Yesterday, Jim Leyland stepped down from his position as manager of the Detroit Tigers. Today, the Cincinnati Reds announced Bryan Price as their new field manager. Tomorrow night, the Boston Red Sox take the field under the stewardship of manager John Farrell, a man they wanted so badly they sent a player to the Toronto Blue Jays in order to free him from his contract.
Obviously, there is a lot of value in hiring the right manager for the right job. Despite the limited scope of their duties, it is not a one-size-fits-all role – the “right” person exists for each and every job.
But how much impact does a good manager actually have? When in doubt, follow the money.
During his farewell press conference yesterday, Jim Leyland made a telling comment about how he maintained good clubhouse chemistry – he flatly said he stays out of the clubhouse altogether. Jim Leyland is a rare bird, a respected veteran manager who earned his stripes managing and coaching for the better part of his entire life. Jim Leyland’s most important role as the manager of a good, contending team is facilitating for the great players under his charge. Get out of the way, let them do their thing.
And he was paid well for his services, as he sheepishly mentioned during yesterday’s presser. Most big league managers do make a lot of money…compared to you and I. There are only 30 jobs like theirs in the whole world, you better believe they’re well compensated.
Compensation is a relative thing, however. The managers are well compensated until you compare their pay packets to the other men in uniform, the players.
Dodgers manager Don Mattingly heard whispers that his time was up all spring in Los Angeles. The best team money could buy got off to a slow start and the buzzards circled Donny Baseball’s office. Suddenly, the team reeled off an incredible 50-game run and all was right in the world.
Fast-forward to yesterday’s contentious press event in which Mattingly and Dodgers general manager Ned Colleti discussed the field general’s future. By reaching the League Championship series, a contract option automatically vested for 2014. Mattingly clearly prefers more security than going year-to-year but the club is unsure if they’re willing to offer.
Mattingly’s contract for 2014 calls for him to earn $1.4 million bucks – about as much as he made as a 25-year old going through arbitration for the first time…in 1986. Among arbitration eligible players on LAD, only Drew Butera earned less than the manager.
Joe Girardi just signed a four-year contract extension with the New York Yankees. As I argued on a recent Getting Blanked podcast, the Yankees like what Girardi brings to their table. Like Mattingly, his job is more than just filling out the lineup card. His is a job of managing the daily media crush and sorting through the wreckage of a thousand broken egos. But at $4MM per, he earns less than Mark Reynolds for the 2014 season.
What if we bring it back to the bottom line currency in baseball – wins? If baseball front offices are willing to pay in upwards of $6MM (ymmv) for a Win on the free agent market, does the same calculus not apply to managers? Is the difference between Joe Girardi helming the Yankees and Larry Rothschild or Jim Fregosi or any warm body just a single win over the span of a season, as his salary suggests?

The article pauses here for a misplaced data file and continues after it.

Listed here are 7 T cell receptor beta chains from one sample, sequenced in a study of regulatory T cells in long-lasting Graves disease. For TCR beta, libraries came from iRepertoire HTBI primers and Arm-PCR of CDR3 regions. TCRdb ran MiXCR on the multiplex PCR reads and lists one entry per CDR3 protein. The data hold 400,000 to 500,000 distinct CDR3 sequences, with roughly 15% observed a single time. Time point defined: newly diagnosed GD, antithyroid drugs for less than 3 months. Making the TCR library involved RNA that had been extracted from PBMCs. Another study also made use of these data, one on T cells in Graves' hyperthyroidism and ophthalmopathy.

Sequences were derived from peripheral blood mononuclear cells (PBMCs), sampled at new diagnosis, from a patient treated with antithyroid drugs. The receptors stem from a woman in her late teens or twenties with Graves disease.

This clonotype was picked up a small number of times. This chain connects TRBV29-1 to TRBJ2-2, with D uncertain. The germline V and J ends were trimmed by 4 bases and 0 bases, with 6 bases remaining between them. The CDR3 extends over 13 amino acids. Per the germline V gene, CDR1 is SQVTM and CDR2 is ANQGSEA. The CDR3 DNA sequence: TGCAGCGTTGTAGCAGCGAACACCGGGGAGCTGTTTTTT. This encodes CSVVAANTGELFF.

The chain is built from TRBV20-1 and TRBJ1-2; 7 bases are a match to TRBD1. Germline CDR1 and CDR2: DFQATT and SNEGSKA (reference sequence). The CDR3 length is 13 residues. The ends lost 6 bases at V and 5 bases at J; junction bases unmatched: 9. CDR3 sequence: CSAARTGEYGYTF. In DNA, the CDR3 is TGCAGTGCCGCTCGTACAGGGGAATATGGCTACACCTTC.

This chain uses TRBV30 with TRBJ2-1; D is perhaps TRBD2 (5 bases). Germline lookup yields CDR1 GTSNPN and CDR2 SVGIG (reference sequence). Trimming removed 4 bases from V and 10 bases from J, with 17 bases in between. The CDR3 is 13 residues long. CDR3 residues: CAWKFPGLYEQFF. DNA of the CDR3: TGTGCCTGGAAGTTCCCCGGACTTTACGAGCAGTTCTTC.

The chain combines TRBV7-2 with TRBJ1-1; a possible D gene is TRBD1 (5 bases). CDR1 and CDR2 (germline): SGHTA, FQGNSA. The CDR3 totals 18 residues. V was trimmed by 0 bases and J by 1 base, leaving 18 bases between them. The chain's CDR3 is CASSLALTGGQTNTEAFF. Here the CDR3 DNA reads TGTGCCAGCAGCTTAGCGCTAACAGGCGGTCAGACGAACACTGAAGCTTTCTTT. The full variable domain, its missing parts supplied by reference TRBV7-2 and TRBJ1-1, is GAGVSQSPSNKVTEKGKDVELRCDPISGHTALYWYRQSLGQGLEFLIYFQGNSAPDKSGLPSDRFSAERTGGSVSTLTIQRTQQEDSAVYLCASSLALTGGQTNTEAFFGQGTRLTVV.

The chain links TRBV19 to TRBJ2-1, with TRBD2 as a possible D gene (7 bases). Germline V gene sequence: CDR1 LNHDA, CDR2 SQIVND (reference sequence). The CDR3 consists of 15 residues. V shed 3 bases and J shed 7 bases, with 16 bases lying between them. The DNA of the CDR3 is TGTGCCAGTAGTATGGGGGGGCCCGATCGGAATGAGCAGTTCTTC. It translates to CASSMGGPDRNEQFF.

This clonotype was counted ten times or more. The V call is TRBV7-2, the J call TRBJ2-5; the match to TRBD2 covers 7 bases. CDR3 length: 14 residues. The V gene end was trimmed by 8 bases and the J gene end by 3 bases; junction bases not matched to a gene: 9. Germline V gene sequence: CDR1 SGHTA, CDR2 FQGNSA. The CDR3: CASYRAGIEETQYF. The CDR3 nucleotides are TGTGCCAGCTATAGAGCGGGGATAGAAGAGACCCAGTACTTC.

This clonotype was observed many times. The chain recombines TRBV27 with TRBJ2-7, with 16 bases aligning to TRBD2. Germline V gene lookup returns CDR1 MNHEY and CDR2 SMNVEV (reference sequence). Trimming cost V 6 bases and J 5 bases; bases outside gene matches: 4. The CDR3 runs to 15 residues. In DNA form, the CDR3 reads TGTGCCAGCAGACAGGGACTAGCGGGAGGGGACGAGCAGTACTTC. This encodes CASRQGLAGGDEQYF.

The Blue Jays and Red Sox settled on Mike Aviles as part of the compensation for John Farrell last fall. The Jays included David Carpenter in the deal to even things out. Aviles was worth less than 1 WAR this season, par for the course over his six Major League seasons. Toronto eventually shipped Aviles and Yan Gomes to Cleveland for Esmil Rogers, a pitcher who was worth…about half a win, according to the main flavors of WAR.
Somehow, it seems both probable and unlikely that teams use the same type of valuation for managers and players. And yet…in this world you often get what you pay for. Which isn’t to suggest that managers are fungible and indistinguishable from one another. But front offices do not hire new managers thinking they are the difference between winning and losing. No manager in the history of baseball can turn bad players good.
The number one front office priority must be hiring for fit. Bring in someone who fits with the front office’s vision and goals and a clear understanding of how to bring that to life. What a manager can do, however, is put his players in a position to bridge that divide. Follow through on the brain trust’s plan that allows more players to be at their best, to realize their abilities and recognize progress in real time.
In the end, most managers experience a similar fate to that of Jim Leyland or Charlie Manuel – they’re insightful leaders of men with terrific baseball acumen right up until the minute that the team gets old or their impassioned speeches fall on deaf ears or the front office loses their edge.
We cannot forget our most truthful of truisms – the victors write the history books. No, wait – to the victor go the spoils. I dunno, a manager is only as smart as his players and is also only as good as his general manager. Some managers are better suited to some situations, but the way the front offices pay their field bosses points to an impact much, much less than we like to think.
If the opposite were true, in a sport awash in TV bucks, a lot more money would trickle down to the great leaders of men with greying temples. Instead, they’re paid more like end of the bench scrubs – not consistent with their importance but in line with their production.